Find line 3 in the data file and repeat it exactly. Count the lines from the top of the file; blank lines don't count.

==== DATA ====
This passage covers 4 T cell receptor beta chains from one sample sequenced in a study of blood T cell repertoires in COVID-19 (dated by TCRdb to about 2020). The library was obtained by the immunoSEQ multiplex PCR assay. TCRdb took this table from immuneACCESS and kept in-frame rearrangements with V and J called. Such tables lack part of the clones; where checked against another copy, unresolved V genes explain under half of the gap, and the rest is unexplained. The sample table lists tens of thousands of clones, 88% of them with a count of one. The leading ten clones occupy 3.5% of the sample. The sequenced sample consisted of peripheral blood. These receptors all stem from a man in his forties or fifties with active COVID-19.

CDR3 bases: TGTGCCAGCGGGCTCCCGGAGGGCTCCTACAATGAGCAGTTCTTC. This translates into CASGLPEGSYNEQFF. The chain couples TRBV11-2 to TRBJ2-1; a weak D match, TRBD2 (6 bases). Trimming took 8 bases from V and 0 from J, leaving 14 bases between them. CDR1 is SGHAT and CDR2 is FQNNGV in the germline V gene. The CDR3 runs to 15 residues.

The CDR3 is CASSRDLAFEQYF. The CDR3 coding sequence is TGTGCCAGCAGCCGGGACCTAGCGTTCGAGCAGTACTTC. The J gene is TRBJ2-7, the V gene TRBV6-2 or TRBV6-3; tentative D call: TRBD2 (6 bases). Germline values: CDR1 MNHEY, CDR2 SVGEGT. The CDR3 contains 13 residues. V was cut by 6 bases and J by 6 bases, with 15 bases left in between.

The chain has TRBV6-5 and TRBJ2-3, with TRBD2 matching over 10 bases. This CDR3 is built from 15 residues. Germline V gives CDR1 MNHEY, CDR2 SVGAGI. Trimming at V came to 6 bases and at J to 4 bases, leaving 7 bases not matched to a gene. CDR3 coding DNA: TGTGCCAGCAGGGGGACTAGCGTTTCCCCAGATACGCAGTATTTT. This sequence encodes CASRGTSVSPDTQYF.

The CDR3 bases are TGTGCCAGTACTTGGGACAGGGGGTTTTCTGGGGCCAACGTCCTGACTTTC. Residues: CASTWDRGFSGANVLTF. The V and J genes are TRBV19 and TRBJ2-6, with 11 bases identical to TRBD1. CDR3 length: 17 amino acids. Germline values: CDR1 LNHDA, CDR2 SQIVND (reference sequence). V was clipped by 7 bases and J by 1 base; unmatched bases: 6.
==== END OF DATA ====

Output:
The CDR3 is CASSRDLAFEQYF. The CDR3 coding sequence is TGTGCCAGCAGCCGGGACCTAGCGTTCGAGCAGTACTTC. The J gene is TRBJ2-7, the V gene TRBV6-2 or TRBV6-3; tentative D call: TRBD2 (6 bases). Germline values: CDR1 MNHEY, CDR2 SVGEGT. The CDR3 contains 13 residues. V was cut by 6 bases and J by 6 bases, with 15 bases left in between.